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Encyclopedia > Estates General of 1789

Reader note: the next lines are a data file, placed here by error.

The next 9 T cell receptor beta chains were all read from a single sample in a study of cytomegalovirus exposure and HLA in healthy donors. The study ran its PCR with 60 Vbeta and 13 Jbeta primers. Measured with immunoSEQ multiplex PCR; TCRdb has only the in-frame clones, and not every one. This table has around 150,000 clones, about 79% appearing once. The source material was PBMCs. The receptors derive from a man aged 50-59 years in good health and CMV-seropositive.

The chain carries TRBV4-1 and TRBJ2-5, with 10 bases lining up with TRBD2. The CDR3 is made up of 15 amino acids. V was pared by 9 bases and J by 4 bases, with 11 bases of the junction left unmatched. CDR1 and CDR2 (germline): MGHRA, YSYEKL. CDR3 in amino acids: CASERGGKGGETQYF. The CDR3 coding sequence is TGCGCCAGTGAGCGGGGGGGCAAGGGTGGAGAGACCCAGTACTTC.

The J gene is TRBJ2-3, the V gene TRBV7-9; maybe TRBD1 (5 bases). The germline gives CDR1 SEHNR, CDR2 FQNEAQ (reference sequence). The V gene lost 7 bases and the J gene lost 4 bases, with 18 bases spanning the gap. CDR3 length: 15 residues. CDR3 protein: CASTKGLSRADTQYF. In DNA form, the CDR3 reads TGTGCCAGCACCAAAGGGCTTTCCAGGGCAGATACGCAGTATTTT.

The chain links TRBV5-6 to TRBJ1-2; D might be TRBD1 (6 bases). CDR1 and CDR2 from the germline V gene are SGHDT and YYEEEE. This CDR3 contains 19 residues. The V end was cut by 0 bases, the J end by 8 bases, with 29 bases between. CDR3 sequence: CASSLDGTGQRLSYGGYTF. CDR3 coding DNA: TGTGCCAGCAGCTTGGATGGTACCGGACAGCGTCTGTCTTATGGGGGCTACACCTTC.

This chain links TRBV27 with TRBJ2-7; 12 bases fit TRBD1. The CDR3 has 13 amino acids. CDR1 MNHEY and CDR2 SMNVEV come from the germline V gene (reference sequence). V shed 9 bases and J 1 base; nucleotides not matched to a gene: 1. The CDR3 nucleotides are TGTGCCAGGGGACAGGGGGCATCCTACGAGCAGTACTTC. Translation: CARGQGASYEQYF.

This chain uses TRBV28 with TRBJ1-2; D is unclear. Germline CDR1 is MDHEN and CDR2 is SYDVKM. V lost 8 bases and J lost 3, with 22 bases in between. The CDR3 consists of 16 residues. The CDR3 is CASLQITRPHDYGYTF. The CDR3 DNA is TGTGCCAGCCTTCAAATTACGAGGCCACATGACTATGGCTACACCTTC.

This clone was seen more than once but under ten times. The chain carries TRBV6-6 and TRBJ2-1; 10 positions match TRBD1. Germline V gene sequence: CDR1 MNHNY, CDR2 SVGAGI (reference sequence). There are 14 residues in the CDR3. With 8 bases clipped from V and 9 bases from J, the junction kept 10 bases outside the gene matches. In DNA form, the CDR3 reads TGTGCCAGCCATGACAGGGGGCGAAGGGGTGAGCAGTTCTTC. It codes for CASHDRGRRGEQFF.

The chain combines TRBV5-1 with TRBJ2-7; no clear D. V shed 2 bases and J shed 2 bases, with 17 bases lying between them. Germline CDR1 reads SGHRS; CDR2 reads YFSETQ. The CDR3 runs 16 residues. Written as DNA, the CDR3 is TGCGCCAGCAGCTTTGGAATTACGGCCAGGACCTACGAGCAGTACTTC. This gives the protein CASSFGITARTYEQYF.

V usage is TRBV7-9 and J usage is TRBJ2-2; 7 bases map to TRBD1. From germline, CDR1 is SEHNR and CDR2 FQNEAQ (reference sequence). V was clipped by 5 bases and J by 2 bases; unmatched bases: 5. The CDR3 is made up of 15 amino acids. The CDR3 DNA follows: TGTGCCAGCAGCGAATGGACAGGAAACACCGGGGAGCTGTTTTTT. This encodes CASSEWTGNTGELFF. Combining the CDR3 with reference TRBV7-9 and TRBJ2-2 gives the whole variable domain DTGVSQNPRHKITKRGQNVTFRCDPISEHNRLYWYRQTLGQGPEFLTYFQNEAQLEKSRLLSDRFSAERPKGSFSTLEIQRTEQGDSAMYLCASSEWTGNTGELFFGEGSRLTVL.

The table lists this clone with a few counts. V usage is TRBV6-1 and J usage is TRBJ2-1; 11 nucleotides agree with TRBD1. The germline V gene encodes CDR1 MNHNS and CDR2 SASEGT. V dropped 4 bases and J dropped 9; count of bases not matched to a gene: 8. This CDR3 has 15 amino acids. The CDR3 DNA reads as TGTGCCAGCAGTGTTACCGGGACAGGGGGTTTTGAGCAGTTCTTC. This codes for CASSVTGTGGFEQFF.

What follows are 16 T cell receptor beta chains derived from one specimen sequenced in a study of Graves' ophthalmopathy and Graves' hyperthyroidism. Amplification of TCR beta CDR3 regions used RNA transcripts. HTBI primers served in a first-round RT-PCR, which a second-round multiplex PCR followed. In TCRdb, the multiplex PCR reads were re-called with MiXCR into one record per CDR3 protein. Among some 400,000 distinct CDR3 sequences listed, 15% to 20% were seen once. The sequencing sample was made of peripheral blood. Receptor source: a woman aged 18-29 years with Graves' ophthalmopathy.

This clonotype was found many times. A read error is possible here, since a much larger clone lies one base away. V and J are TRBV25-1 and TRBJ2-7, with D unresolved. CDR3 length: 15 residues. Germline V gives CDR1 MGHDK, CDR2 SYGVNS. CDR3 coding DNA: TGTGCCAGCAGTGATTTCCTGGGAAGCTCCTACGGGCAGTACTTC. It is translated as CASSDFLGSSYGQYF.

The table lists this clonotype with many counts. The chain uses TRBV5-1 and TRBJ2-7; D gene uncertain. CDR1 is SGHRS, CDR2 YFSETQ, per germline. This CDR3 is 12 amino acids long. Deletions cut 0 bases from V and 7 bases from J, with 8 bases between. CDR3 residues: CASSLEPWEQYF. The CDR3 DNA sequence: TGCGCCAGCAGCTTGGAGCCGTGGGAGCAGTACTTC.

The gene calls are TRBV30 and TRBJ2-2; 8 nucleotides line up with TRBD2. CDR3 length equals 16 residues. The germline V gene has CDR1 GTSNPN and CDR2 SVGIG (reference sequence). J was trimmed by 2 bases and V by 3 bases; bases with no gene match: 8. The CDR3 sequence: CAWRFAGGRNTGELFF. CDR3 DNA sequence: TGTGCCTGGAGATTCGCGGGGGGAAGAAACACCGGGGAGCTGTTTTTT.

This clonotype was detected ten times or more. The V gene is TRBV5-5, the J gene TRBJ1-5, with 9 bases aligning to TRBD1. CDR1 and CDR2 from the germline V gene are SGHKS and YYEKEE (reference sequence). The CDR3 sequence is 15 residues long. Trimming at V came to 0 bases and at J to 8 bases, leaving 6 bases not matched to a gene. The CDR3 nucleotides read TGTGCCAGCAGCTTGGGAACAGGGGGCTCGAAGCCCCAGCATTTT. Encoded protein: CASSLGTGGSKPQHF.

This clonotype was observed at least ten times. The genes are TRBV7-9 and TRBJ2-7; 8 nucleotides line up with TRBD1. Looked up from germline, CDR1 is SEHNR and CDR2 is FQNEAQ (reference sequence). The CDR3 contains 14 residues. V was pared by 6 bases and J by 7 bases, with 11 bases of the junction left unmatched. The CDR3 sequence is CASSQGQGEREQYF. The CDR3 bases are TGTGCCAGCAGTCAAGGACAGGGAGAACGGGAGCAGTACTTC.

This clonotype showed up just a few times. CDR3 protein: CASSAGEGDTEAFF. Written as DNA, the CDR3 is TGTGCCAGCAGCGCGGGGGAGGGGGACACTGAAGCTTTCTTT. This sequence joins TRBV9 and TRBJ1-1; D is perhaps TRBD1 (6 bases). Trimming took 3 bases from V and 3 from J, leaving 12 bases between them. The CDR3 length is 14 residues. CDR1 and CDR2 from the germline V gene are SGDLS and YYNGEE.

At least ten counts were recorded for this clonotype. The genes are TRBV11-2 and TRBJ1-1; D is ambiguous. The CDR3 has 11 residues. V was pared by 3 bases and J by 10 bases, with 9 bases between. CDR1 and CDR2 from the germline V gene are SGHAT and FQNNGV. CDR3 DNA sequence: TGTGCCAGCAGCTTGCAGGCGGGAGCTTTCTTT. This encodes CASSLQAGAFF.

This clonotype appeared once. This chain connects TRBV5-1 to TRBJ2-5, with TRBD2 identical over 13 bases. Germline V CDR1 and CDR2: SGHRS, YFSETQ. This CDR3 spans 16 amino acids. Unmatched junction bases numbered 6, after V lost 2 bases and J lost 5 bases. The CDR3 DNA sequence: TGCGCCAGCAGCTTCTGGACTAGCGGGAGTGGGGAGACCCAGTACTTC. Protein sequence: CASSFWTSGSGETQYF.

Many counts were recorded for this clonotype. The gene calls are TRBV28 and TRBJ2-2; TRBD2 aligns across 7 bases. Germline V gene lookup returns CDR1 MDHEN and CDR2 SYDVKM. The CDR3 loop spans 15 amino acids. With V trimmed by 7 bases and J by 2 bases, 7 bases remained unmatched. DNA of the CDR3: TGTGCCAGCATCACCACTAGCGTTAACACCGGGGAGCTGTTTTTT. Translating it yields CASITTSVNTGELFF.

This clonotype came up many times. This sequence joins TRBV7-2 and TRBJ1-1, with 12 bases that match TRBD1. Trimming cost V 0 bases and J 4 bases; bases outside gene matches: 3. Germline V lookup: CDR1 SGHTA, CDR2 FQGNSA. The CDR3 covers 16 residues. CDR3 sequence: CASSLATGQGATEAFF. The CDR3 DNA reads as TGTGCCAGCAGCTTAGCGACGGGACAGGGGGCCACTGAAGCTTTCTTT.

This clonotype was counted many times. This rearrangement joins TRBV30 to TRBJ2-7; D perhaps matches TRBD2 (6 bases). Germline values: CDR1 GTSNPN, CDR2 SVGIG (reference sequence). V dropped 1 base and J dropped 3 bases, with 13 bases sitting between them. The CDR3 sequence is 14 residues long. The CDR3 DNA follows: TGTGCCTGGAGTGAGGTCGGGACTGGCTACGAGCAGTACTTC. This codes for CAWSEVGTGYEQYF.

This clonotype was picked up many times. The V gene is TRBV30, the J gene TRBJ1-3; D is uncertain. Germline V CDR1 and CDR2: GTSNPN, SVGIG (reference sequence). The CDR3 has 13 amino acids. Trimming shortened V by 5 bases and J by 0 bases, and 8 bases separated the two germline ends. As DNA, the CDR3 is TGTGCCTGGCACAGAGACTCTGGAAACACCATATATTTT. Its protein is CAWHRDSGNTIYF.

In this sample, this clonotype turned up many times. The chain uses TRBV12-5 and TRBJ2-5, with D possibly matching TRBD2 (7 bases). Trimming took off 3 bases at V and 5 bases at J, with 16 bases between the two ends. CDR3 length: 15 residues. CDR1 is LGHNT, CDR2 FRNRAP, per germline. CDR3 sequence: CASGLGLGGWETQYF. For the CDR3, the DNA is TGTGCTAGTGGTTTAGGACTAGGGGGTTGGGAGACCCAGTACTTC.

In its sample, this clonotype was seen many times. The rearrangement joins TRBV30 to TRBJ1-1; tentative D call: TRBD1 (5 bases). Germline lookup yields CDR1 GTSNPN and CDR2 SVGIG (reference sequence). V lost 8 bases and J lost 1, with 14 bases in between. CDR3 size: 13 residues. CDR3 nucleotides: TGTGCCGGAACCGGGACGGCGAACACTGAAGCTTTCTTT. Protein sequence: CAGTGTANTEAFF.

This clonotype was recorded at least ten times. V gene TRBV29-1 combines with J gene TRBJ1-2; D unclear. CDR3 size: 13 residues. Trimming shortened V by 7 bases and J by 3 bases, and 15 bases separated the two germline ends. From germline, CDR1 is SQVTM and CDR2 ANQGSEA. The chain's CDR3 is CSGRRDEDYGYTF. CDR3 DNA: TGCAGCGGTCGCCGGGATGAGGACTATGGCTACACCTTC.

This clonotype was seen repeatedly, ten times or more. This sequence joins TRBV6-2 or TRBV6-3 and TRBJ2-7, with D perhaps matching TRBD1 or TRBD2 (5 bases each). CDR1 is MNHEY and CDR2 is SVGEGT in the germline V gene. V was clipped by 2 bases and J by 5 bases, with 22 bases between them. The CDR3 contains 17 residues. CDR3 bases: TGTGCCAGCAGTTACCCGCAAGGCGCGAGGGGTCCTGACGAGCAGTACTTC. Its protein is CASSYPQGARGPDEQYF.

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The Estates-General (or States-General) of 1789 (French: Les États-Généraux de 1789) was the first meeting since 1614 of the French Estates-General, a general assembly consisting of representatives from all but the poorest segment of the French citizenry. The independence which it displayed from the crown paved the way for the French Revolution. The History of France has been divided into a series of separate historical articles navigable through the list to the right. ... Map of Gaul circa 58 BC Gaul (Latin: ) was the name given, in ancient times, to the region of Western Europe comprising present-day northern Italy, France, Belgium, western Switzerland and the parts of the Netherlands and Germany on the west bank of the Rhine river. ... Gaul in the Roman Empire Roman Gaul consisted of an area of provincial rule in what would become modern day France, Belgium, Luxembourg, and western Germany. ... For other uses, see Franks (disambiguation). ... This article or section does not cite its references or sources. ... Early Modern France is the portion of French history that falls in the early modern period from the end of the 15th century to the end of the 18th century (or from the French Renaissance to the eve of the French Revolution). ... The history of France in Modern Times I (1792-1920) extends from the fall of the Ancien Régime and the proclamation of the First French Republic on 1792 September 21 to the demission of the French wartime Prime Minister Georges Clemenceau on 1920 January 18. ... i heart kate young The French Revolution was a period of major political and social change in the political history of France and Europe as a whole, during which the French governmental structure, previously an absolute monarchy with feudal privileges for the aristocracy and Catholic clergy, underwent radical change to... During the French Revolution, the National Assembly (French: Assemblée nationale) was a transitional body between the Estates-General and the National Constituent Assembly that existed from June 17 to July 9 of 1789. ... Combatants French government Parisian militia (predecessor of Frances National Guard) Commanders Bernard-René de Launay† Prince de Lambesc Camille Desmoulins Strength 114 soldiers, 30 artillery pieces 600 - 1,000 insurgents Casualties 1 (6 or possibly 8 killed after surrender) 98 The Storming of the Bastille on July 14, 1789... The National Constituent Assembly (French: Assemblée nationale constituante) was formed from the National Assembly on July 9, 1789, during the first stages of the French Revolution. ... The National Constituent Assembly (French: Assemblée nationale constituante) was formed from the National Assembly on July 9, 1789, during the first stages of the French Revolution. ... The French Revolution was a period in the history of France covering the years 1789 to 1799, in which republicans overthrew the Bourbon monarchy and the Roman Catholic Church perforce underwent radical restructuring. ... The French Revolution was a period in the history of France covering the years 1789 to 1799, in which republicans overthrew the Bourbon monarchy and the Roman Catholic Church perforce underwent radical restructuring. ... During the French Revolution, the Legislative Assembly was the legislature of France from October 1, 1791 to September 1792. ... The French Revolution was a period in the history of France covering the years 1789 to 1799, in which republicans overthrew the Bourbon monarchy and the Roman Catholic Church perforce underwent radical restructuring. ... This article is about a legislative body and constitutional convention during the French Revolution. ... Image:Phrygian cap. ... Executive Directory (in French Directoire exécutif), commonly known as the Directory (or Directoire) held executive power in France from November 2, 1795 until November 10, 1799: following the Convention and preceding the Consulate. ... To meet Wikipedias quality standards, this article or section may require cleanup. ... This is a glossary of the French Revolution. ... Timeline of the French Revolution. ... Combatants Great Britain Austria Prussia Spain Russian Empire Sardinia France The French Revolutionary Wars were a series of major conflicts, beginning in 1792 and lasting until the Treaty of Amiens in 1802, fought between the French Revolutionary government and several European states. ... This is a partial list of people associated with the French Revolution, including supporters and opponents. ... The historiography of the French Revolution stretches back two hundred years to the event itself. ... The First French Empire, commonly known as the French Empire or the Napoleonic Empire, covers the period of the domination of France and much of continental Europe by Napoleon I of France. ... Following the ouster of Napoleon Bonaparte in 1814, the Allies restored the Bourbon Dynasty to the French throne. ... The July Monarchy was established in France with the reign of Louis Philippe of France. ... The French Second Republic (often simply Second Republic) was the republican government of France between the 1848 Revolution and the coup by Louis Napoleon which initiatied the Second Empire. ... The neutrality of this article is disputed. ... The French Third Republic, (in French, La Troisième République, sometimes written as La IIIe République) (1870/75-10 July 1940) was the governing body of France between the Second French Empire and the Vichy Regime. ... The History of France from 1914 to the present, includes the later years of the Third French Republic (1871-1941), the Vichy Regime (1940-1944), the years after Libération (1944-1946), the French Fourth Republic (1946-1958) and the French Fifth Republic (since 1958) and also includes World War... In France under the Ancien Régime, the States-General or Estates-General (French: États généraux), was a legislative assembly (see The States) of the different classes (or estates) of French subjects. ... i heart kate young The French Revolution was a period of major political and social change in the political history of France and Europe as a whole, during which the French governmental structure, previously an absolute monarchy with feudal privileges for the aristocracy and Catholic clergy, underwent radical change to...